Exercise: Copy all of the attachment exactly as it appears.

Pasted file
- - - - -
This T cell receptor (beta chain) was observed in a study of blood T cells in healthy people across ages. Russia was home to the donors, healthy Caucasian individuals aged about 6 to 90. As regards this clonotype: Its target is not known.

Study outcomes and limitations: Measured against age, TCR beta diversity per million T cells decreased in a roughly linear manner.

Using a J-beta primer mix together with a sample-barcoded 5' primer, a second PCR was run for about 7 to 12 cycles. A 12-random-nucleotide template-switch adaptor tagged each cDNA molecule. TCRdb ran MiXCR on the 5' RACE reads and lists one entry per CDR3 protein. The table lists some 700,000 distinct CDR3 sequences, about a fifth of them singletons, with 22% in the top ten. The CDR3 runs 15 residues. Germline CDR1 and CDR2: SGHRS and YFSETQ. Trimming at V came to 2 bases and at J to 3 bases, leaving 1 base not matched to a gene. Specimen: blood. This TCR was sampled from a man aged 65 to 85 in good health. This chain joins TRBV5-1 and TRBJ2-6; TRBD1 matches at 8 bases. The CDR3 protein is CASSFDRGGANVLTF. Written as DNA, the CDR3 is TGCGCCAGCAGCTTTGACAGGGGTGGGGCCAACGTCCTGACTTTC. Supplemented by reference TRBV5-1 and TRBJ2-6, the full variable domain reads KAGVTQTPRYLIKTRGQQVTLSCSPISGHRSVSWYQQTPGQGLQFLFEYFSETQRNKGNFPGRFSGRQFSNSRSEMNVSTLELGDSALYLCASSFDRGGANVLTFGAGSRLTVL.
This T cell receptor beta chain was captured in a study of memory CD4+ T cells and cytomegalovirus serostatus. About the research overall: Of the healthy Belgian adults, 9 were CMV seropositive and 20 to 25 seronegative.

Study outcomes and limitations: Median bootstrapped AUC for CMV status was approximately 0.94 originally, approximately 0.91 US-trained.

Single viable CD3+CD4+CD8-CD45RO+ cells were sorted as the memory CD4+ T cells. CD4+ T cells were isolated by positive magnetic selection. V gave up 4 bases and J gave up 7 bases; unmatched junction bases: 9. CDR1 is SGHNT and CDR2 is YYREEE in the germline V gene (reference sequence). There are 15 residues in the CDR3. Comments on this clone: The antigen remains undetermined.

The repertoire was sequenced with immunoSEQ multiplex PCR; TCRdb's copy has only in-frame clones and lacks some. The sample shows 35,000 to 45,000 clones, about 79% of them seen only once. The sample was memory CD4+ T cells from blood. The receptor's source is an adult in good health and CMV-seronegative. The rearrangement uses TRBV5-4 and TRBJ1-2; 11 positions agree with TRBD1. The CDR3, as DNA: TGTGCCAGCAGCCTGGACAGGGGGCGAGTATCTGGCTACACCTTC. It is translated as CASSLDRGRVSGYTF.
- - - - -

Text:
This T cell receptor (beta chain) was observed in a study of blood T cells in healthy people across ages. Russia was home to the donors, healthy Caucasian individuals aged about 6 to 90. As regards this clonotype: Its target is not known.

Study outcomes and limitations: Measured against age, TCR beta diversity per million T cells decreased in a roughly linear manner.

Using a J-beta primer mix together with a sample-barcoded 5' primer, a second PCR was run for about 7 to 12 cycles. A 12-random-nucleotide template-switch adaptor tagged each cDNA molecule. TCRdb ran MiXCR on the 5' RACE reads and lists one entry per CDR3 protein. The table lists some 700,000 distinct CDR3 sequences, about a fifth of them singletons, with 22% in the top ten. The CDR3 runs 15 residues. Germline CDR1 and CDR2: SGHRS and YFSETQ. Trimming at V came to 2 bases and at J to 3 bases, leaving 1 base not matched to a gene. Specimen: blood. This TCR was sampled from a man aged 65 to 85 in good health. This chain joins TRBV5-1 and TRBJ2-6; TRBD1 matches at 8 bases. The CDR3 protein is CASSFDRGGANVLTF. Written as DNA, the CDR3 is TGCGCCAGCAGCTTTGACAGGGGTGGGGCCAACGTCCTGACTTTC. Supplemented by reference TRBV5-1 and TRBJ2-6, the full variable domain reads KAGVTQTPRYLIKTRGQQVTLSCSPISGHRSVSWYQQTPGQGLQFLFEYFSETQRNKGNFPGRFSGRQFSNSRSEMNVSTLELGDSALYLCASSFDRGGANVLTFGAGSRLTVL.
This T cell receptor beta chain was captured in a study of memory CD4+ T cells and cytomegalovirus serostatus. About the research overall: Of the healthy Belgian adults, 9 were CMV seropositive and 20 to 25 seronegative.

Study outcomes and limitations: Median bootstrapped AUC for CMV status was approximately 0.94 originally, approximately 0.91 US-trained.

Single viable CD3+CD4+CD8-CD45RO+ cells were sorted as the memory CD4+ T cells. CD4+ T cells were isolated by positive magnetic selection. V gave up 4 bases and J gave up 7 bases; unmatched junction bases: 9. CDR1 is SGHNT and CDR2 is YYREEE in the germline V gene (reference sequence). There are 15 residues in the CDR3. Comments on this clone: The antigen remains undetermined.

The repertoire was sequenced with immunoSEQ multiplex PCR; TCRdb's copy has only in-frame clones and lacks some. The sample shows 35,000 to 45,000 clones, about 79% of them seen only once. The sample was memory CD4+ T cells from blood. The receptor's source is an adult in good health and CMV-seronegative. The rearrangement uses TRBV5-4 and TRBJ1-2; 11 positions agree with TRBD1. The CDR3, as DNA: TGTGCCAGCAGCCTGGACAGGGGGCGAGTATCTGGCTACACCTTC. It is translated as CASSLDRGRVSGYTF.